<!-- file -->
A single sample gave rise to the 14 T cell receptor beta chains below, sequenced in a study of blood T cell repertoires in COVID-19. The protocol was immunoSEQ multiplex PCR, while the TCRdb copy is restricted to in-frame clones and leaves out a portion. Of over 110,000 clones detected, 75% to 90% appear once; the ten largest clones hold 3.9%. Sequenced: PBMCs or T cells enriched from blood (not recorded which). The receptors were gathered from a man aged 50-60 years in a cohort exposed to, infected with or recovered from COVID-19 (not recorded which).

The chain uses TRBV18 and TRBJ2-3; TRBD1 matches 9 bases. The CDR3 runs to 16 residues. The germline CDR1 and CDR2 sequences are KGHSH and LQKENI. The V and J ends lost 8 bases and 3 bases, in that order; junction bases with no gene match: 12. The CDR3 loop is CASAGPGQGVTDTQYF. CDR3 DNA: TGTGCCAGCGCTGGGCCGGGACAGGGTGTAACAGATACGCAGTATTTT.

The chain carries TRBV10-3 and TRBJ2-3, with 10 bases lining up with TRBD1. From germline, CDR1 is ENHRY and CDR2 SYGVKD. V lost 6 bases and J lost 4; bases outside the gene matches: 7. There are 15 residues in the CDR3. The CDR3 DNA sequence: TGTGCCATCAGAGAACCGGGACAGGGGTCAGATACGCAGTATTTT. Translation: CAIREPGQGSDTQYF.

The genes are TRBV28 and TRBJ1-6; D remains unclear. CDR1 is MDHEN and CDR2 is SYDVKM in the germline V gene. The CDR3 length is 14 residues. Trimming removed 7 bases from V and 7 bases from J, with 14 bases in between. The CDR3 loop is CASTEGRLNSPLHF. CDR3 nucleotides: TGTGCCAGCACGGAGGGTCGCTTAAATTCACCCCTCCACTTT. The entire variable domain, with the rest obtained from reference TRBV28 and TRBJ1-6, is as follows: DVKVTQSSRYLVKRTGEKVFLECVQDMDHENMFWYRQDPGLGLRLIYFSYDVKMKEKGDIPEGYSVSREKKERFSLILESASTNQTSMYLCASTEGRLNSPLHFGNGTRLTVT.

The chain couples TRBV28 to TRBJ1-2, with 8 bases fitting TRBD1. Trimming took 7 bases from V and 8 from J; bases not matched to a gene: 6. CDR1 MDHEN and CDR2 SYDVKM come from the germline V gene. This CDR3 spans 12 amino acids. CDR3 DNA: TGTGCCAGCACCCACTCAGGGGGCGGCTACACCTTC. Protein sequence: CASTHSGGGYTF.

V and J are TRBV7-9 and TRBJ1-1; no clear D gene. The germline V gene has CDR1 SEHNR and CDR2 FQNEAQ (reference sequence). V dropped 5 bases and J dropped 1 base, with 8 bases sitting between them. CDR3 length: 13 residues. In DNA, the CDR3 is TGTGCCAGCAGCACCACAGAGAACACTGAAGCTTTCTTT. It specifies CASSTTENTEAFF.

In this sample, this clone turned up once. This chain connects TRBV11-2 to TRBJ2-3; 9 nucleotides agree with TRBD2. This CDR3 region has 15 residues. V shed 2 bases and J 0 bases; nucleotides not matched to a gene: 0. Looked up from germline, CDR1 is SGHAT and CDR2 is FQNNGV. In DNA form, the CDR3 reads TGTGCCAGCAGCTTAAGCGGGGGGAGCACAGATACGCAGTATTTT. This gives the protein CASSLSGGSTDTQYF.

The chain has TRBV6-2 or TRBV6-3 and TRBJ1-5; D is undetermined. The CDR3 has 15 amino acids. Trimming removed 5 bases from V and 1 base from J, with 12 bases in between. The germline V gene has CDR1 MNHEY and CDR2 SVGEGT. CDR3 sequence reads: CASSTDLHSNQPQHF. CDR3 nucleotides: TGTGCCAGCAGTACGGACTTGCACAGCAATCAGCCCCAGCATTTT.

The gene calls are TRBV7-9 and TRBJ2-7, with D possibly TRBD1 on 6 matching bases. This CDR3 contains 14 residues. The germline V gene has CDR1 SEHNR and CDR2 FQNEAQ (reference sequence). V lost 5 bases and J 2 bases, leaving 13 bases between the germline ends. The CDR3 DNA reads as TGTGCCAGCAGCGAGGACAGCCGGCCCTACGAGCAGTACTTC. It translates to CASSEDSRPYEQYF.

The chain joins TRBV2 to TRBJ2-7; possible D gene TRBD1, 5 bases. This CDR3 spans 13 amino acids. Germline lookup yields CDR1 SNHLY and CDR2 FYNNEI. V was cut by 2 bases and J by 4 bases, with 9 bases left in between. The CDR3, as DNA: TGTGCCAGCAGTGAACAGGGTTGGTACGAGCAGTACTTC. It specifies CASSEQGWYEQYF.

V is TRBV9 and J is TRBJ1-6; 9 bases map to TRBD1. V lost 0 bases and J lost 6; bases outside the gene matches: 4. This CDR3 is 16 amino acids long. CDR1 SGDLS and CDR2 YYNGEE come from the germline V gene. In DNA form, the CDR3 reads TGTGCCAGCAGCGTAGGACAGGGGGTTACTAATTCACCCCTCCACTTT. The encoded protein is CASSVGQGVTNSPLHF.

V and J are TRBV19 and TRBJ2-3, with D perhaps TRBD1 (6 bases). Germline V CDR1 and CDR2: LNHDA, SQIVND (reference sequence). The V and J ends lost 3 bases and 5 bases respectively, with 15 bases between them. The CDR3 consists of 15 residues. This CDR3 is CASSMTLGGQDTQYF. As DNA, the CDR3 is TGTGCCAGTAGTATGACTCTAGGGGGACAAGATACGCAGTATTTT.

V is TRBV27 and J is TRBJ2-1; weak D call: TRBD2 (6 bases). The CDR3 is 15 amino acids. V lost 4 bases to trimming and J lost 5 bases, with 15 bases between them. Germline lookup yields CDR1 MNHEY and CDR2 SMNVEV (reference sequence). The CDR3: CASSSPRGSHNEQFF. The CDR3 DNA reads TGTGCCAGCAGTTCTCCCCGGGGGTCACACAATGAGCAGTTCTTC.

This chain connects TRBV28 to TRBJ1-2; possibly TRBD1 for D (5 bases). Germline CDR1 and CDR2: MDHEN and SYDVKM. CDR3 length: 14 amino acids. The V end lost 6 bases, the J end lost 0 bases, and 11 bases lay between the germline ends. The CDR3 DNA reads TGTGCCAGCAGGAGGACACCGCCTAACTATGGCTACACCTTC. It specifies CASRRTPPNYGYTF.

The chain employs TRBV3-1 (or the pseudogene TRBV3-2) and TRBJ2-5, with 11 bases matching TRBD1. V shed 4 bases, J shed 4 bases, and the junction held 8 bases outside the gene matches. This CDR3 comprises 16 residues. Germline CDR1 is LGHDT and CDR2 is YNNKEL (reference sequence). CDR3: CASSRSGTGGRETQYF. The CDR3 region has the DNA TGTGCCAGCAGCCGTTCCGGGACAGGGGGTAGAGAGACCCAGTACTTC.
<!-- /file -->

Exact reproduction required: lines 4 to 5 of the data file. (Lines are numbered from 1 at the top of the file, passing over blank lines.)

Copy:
The genes are TRBV28 and TRBJ1-6; D remains unclear. CDR1 is MDHEN and CDR2 is SYDVKM in the germline V gene. The CDR3 length is 14 residues. Trimming removed 7 bases from V and 7 bases from J, with 14 bases in between. The CDR3 loop is CASTEGRLNSPLHF. CDR3 nucleotides: TGTGCCAGCACGGAGGGTCGCTTAAATTCACCCCTCCACTTT. The entire variable domain, with the rest obtained from reference TRBV28 and TRBJ1-6, is as follows: DVKVTQSSRYLVKRTGEKVFLECVQDMDHENMFWYRQDPGLGLRLIYFSYDVKMKEKGDIPEGYSVSREKKERFSLILESASTNQTSMYLCASTEGRLNSPLHFGNGTRLTVT.

The chain couples TRBV28 to TRBJ1-2, with 8 bases fitting TRBD1. Trimming took 7 bases from V and 8 from J; bases not matched to a gene: 6. CDR1 MDHEN and CDR2 SYDVKM come from the germline V gene. This CDR3 spans 12 amino acids. CDR3 DNA: TGTGCCAGCACCCACTCAGGGGGCGGCTACACCTTC. Protein sequence: CASTHSGGGYTF.